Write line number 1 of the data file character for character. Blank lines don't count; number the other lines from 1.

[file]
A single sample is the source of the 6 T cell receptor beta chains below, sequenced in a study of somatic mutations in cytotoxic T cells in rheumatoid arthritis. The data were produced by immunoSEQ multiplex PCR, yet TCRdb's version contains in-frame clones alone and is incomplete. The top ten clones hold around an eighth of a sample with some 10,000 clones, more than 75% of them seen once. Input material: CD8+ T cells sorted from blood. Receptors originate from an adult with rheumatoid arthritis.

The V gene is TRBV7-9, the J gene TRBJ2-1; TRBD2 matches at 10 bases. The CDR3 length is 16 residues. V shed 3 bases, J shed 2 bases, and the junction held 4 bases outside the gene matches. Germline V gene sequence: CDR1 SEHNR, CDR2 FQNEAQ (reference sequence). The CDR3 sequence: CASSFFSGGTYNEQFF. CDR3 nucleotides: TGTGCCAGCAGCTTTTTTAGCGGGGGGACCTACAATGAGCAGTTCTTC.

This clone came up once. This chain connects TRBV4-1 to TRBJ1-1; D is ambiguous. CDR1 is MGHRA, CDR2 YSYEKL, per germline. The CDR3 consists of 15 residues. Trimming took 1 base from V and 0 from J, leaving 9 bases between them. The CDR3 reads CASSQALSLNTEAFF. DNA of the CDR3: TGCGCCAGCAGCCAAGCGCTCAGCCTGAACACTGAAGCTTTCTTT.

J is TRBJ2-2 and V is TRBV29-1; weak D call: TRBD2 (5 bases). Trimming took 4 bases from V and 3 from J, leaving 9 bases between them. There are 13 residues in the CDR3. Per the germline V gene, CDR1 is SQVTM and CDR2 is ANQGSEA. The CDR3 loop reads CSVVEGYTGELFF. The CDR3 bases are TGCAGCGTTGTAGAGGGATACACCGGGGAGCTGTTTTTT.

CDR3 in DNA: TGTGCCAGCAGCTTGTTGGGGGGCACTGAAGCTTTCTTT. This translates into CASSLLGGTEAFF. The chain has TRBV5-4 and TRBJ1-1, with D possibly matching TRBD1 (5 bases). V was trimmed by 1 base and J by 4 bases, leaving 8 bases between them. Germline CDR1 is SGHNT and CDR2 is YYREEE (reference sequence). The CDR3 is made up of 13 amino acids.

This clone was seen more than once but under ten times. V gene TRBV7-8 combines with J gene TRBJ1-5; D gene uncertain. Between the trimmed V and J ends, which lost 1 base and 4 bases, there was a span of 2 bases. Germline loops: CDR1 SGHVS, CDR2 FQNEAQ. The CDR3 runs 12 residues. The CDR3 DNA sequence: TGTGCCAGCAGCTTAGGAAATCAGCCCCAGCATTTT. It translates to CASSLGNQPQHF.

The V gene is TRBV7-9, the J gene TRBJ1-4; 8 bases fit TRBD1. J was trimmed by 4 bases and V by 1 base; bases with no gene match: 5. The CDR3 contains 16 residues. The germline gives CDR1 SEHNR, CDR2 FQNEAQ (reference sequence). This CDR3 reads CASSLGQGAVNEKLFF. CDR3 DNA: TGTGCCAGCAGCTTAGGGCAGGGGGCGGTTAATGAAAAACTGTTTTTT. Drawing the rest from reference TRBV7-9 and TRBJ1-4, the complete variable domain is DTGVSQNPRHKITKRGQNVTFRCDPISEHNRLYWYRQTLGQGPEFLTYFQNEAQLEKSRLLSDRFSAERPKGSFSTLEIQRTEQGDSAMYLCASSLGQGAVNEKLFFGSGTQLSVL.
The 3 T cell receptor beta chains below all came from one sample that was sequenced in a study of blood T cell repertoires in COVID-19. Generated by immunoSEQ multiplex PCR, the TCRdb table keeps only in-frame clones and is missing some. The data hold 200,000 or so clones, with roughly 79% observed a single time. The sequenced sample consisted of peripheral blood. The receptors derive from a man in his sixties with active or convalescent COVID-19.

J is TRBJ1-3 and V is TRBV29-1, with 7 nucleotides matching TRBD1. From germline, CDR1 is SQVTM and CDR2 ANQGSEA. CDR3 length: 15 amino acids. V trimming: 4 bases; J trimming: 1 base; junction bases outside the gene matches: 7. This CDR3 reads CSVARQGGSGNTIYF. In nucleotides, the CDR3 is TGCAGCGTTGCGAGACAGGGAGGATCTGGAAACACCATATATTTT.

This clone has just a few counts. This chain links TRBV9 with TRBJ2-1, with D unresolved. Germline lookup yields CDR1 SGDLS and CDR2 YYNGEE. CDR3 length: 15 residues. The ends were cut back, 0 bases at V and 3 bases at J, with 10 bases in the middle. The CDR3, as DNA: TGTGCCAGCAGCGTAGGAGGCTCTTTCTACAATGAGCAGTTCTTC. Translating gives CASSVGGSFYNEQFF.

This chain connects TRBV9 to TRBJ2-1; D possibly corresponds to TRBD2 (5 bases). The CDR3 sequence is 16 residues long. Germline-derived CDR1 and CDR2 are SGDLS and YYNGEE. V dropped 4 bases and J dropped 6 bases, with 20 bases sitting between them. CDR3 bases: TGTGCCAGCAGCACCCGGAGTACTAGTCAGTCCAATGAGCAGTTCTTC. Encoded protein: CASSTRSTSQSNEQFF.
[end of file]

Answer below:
A single sample is the source of the 6 T cell receptor beta chains below, sequenced in a study of somatic mutations in cytotoxic T cells in rheumatoid arthritis. The data were produced by immunoSEQ multiplex PCR, yet TCRdb's version contains in-frame clones alone and is incomplete. The top ten clones hold around an eighth of a sample with some 10,000 clones, more than 75% of them seen once. Input material: CD8+ T cells sorted from blood. Receptors originate from an adult with rheumatoid arthritis.